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Pigeons consider safety, food availability in picking where to perch
Pigeons consider safety and food availability in picking where to perch, according to Keio University professor emeritus of animal behavior, Shigeru Watanabe.
The finding could help cities manage pigeon population.
With many natural enemies, pigeons huddle together to reduce the danger of falling prey to a predator.
Another key consideration is whether food is available.
This explains why 30 or so pigeons perch on a car rooftop parked in central Tokyo in November, rather than an adjacent small park.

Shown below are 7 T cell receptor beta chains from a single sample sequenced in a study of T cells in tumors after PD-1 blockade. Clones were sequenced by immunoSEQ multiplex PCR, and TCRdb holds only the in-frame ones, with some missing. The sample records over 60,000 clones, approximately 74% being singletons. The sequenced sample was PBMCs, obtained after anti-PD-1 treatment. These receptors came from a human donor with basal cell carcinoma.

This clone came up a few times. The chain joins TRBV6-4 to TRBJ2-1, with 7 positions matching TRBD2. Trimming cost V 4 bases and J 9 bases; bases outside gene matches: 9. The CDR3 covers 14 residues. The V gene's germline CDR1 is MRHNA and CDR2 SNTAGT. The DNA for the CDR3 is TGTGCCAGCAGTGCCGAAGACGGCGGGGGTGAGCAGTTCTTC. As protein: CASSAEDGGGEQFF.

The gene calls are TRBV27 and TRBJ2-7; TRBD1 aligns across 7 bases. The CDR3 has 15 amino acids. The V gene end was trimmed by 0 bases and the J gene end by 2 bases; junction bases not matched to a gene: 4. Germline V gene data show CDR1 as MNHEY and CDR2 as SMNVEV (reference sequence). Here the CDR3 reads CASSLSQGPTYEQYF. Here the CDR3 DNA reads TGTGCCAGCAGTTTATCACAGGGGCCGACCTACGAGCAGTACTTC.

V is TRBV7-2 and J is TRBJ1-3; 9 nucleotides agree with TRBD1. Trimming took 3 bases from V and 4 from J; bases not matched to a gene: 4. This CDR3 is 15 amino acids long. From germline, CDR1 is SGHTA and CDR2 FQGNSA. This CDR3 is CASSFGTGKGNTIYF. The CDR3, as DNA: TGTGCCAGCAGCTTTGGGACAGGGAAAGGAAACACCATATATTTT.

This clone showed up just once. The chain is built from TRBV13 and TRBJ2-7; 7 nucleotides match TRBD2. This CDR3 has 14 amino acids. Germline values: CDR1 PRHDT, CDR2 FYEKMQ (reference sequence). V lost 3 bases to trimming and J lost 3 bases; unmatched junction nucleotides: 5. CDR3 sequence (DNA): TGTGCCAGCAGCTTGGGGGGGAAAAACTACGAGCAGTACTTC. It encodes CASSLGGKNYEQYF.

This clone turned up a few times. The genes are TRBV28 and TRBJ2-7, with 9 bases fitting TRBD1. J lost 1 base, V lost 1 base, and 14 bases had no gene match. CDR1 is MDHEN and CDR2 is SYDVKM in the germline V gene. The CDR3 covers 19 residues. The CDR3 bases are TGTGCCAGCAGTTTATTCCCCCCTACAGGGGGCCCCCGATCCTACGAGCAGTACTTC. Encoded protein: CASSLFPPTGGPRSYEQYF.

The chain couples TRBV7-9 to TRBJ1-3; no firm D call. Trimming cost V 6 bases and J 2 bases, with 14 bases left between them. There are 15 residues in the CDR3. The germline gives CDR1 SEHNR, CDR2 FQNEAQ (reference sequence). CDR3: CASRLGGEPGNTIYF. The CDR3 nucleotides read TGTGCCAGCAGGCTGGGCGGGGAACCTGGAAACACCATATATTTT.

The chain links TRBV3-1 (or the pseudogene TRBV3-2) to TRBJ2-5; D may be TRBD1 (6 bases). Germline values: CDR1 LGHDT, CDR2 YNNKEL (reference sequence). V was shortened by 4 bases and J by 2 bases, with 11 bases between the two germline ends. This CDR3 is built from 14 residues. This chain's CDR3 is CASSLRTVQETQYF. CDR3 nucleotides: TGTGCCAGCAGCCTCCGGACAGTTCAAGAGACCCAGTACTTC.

According to Watanabe, pigeons have figured out that they risk being attacked by crows if they perch on a utility cable. And if they rest on the ground, they automatically become the target of cats.
He added that pigeons are aware that they will be less likely to be attacked if humans are around.
According to Watanabe, the birds also have a flock mentality in that they follow whatever their leader does.
In this particular park, some people ignore the rule that feeding pigeons are prohibited.
Watanabe analyzed that the pigeons may be waiting for people to feed them while they perched in a place where the risk of being attacked is low.
He added that the pigeons are able to recognize individual human faces.